Health and safety leaders have called on the government to scrap what it has termed the “arbitrary deadlines” of its EU Retained Law Bill, which is aiming to ‘sunset’ thousands of EU-derived laws and regulations by the end of the year.
A coalition of health and safety organisations, which includes the Royal Society for the Prevention of Accidents, the British Safety Council and the Institution of Occupational Safety and Health, has argued that, while change can be a positive thing, the government needs to ensure there is enough time and a full consultative process.
“Given Britain’s long-standing record as a global leader in health and safety, we understand the need for continuous improvement and how regularly reviewing legislation can build more effective frameworks,” the group has said.
“However, we are concerned that the timeframe set forth for implementing the Retained EU Law Bill could lead to increased harm. While we agree the revision and improvement of UK health and safety laws would be positive, we are conscious that better regulation is not deregulation,” it has added.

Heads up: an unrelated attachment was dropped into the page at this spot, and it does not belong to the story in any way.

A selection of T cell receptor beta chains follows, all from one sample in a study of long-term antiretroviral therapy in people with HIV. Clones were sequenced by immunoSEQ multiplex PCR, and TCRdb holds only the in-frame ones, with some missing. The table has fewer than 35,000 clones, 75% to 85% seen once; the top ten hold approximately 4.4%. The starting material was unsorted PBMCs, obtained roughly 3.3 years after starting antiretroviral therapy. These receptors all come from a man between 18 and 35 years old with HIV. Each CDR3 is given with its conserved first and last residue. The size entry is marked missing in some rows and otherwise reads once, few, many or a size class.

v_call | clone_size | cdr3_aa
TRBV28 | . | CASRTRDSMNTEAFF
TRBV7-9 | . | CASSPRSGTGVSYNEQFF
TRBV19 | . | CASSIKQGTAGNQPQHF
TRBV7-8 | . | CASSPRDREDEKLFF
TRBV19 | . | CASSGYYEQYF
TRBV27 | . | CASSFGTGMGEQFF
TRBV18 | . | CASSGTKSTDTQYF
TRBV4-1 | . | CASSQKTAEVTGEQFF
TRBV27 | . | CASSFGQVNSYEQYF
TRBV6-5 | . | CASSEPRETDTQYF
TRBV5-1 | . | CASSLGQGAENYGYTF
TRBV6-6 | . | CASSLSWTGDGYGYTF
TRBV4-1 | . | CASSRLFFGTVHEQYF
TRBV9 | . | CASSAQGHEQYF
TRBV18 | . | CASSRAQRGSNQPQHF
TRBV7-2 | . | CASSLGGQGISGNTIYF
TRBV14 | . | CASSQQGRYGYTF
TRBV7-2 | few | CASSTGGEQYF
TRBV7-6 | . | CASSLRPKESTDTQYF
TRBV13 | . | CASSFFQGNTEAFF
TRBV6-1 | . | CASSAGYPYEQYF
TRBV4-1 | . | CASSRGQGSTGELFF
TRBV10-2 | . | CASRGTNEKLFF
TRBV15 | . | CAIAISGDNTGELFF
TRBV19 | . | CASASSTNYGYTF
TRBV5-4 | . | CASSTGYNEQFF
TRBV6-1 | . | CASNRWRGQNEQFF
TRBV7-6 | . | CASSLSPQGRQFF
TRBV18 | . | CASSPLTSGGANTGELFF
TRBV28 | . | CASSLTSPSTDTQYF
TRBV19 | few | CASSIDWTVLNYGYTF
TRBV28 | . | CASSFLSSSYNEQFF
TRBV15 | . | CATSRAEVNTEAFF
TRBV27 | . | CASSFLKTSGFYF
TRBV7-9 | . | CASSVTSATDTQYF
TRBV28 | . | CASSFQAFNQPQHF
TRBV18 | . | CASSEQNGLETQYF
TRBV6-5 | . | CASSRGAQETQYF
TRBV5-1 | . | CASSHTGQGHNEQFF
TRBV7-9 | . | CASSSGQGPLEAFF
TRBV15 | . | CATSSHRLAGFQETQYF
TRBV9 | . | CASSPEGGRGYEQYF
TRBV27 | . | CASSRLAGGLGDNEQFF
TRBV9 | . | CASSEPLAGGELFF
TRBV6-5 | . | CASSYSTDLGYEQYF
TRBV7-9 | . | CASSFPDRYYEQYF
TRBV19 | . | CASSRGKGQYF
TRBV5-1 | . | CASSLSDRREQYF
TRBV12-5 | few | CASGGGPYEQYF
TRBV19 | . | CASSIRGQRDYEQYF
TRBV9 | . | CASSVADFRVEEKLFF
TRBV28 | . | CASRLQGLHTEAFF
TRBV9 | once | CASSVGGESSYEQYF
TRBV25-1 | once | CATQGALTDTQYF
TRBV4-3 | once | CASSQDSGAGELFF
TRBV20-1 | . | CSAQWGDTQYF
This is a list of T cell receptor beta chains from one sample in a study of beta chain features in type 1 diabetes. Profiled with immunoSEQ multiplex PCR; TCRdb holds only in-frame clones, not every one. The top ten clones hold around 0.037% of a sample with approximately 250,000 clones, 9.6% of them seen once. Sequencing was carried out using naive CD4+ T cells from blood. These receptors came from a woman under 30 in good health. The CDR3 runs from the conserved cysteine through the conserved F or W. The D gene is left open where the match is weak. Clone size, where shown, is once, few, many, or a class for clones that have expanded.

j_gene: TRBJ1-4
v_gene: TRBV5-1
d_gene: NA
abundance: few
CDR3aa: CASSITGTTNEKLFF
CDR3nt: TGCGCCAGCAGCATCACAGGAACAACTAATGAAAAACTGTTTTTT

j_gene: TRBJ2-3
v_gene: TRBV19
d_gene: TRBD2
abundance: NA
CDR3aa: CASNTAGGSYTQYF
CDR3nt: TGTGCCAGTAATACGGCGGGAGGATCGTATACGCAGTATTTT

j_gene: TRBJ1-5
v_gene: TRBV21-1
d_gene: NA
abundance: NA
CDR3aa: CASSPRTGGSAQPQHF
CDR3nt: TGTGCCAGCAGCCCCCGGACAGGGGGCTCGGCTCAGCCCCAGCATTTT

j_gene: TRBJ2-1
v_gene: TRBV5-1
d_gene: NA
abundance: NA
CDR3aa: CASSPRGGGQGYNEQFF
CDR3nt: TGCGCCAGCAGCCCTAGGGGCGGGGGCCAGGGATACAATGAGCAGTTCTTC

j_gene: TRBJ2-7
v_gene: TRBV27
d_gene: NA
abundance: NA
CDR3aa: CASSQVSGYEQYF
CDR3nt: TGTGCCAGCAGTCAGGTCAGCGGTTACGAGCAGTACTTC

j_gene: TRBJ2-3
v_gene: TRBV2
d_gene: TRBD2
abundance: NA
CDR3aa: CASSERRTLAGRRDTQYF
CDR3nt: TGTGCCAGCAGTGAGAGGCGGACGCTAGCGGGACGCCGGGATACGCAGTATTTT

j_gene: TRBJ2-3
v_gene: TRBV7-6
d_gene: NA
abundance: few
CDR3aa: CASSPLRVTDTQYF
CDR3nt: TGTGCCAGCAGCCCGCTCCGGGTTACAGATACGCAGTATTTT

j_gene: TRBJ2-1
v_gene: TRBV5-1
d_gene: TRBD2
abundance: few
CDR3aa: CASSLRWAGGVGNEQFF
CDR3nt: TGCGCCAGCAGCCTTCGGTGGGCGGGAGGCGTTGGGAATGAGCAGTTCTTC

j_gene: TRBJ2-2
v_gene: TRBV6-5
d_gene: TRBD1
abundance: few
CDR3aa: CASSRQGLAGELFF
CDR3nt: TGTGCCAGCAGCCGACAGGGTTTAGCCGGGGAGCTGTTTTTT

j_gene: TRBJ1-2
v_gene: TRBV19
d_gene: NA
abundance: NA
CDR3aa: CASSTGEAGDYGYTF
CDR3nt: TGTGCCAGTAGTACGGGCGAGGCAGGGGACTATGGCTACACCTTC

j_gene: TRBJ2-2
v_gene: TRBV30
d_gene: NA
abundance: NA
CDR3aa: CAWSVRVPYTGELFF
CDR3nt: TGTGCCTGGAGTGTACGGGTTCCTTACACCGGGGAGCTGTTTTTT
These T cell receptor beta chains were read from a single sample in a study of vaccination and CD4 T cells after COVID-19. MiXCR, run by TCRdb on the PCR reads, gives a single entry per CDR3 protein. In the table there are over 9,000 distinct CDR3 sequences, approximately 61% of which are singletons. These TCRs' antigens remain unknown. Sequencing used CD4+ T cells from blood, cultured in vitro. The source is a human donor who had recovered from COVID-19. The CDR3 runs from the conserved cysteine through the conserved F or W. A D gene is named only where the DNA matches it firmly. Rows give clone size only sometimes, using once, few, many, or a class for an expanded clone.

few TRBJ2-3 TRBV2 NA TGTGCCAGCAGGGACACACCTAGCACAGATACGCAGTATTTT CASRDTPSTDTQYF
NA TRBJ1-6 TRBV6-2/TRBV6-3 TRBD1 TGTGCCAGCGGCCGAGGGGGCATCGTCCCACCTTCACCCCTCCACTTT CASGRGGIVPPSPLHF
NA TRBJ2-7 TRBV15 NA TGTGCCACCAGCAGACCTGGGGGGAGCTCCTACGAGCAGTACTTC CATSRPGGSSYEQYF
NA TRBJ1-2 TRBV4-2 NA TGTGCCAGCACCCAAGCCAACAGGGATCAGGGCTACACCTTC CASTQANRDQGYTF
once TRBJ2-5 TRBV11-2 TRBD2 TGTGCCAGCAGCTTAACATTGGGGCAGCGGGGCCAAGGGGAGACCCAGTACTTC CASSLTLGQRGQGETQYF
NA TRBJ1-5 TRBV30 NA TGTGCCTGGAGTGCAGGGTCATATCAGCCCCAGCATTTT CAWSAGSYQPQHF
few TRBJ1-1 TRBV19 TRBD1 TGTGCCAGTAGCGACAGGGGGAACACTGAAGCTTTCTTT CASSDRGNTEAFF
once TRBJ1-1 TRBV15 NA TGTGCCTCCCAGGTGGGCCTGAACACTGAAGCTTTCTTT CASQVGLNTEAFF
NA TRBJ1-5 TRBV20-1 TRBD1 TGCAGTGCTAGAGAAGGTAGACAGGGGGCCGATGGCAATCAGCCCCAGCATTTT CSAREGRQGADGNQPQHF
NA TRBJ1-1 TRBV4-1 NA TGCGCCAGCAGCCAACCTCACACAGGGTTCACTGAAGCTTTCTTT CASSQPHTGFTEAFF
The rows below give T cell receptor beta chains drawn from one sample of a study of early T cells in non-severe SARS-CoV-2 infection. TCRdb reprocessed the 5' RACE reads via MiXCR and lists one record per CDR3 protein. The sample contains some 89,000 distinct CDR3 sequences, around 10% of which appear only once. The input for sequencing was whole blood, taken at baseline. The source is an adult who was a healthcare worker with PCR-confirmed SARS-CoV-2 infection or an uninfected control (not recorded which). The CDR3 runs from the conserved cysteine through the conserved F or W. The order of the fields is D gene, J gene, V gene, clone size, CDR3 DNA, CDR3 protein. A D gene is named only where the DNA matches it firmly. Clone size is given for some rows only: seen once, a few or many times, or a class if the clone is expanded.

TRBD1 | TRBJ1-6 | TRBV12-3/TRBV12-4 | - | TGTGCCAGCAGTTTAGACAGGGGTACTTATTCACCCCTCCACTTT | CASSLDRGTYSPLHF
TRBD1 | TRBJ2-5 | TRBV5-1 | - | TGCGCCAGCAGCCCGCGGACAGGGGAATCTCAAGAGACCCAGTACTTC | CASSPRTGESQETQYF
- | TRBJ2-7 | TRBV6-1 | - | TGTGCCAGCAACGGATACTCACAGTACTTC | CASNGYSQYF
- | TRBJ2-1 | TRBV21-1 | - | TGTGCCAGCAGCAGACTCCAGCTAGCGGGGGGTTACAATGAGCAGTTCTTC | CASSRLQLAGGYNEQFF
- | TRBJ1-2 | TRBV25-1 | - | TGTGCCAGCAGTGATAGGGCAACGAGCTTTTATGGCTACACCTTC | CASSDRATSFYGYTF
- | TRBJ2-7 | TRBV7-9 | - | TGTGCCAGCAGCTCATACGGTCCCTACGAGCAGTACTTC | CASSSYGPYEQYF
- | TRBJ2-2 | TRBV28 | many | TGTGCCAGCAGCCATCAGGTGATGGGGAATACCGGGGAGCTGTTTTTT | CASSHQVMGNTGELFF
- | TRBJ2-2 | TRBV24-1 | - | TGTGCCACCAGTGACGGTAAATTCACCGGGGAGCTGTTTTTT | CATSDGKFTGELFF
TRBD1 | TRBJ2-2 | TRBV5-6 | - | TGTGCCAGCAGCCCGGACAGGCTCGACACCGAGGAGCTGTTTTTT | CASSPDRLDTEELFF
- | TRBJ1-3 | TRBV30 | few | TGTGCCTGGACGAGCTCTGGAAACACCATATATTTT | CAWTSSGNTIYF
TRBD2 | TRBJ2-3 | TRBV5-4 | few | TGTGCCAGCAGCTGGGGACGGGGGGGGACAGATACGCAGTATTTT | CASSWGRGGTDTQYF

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The move follows similar warnings by the Chartered Institute of Environmental Health.
As things stand, the Retained EU Law (Revocation and Reform) Bill, currently going through parliament, is set automatically to scrap more than 2,400 laws, dating from the UK’s time as a member of the bloc. It is set to take effect from the end of December.
These include the Management of Health and Safety at Work Regulations, Work at Height Regulations, the Personal Protective Equipment (PPE) at Work Regulations, and the Construction Design and Management Regulations.
“To ensure the safety and health outcomes of Britain’s workforce and therefore the resilience of its businesses, regulations must be reviewed sensibly, with due scrutiny and in consultation with both the occupational safety and health profession and business leaders,” the coalition has said.
“Rushing to implement the Bill as it stands, without clarity on which laws the Bill covers, and with the sunset clauses it contains, will undermine our health and safety standards and protections.
“We therefore call upon the government to meet with us to discuss the impending Bill so that we can work together to offer constructive opinion. Put simply, we would like a thorough and inclusive consultation and engagement process, so that we do not risk a race to the bottom and strip away our people’s rights to a life free from serious accidental injury and ill health,” the group of organisations added.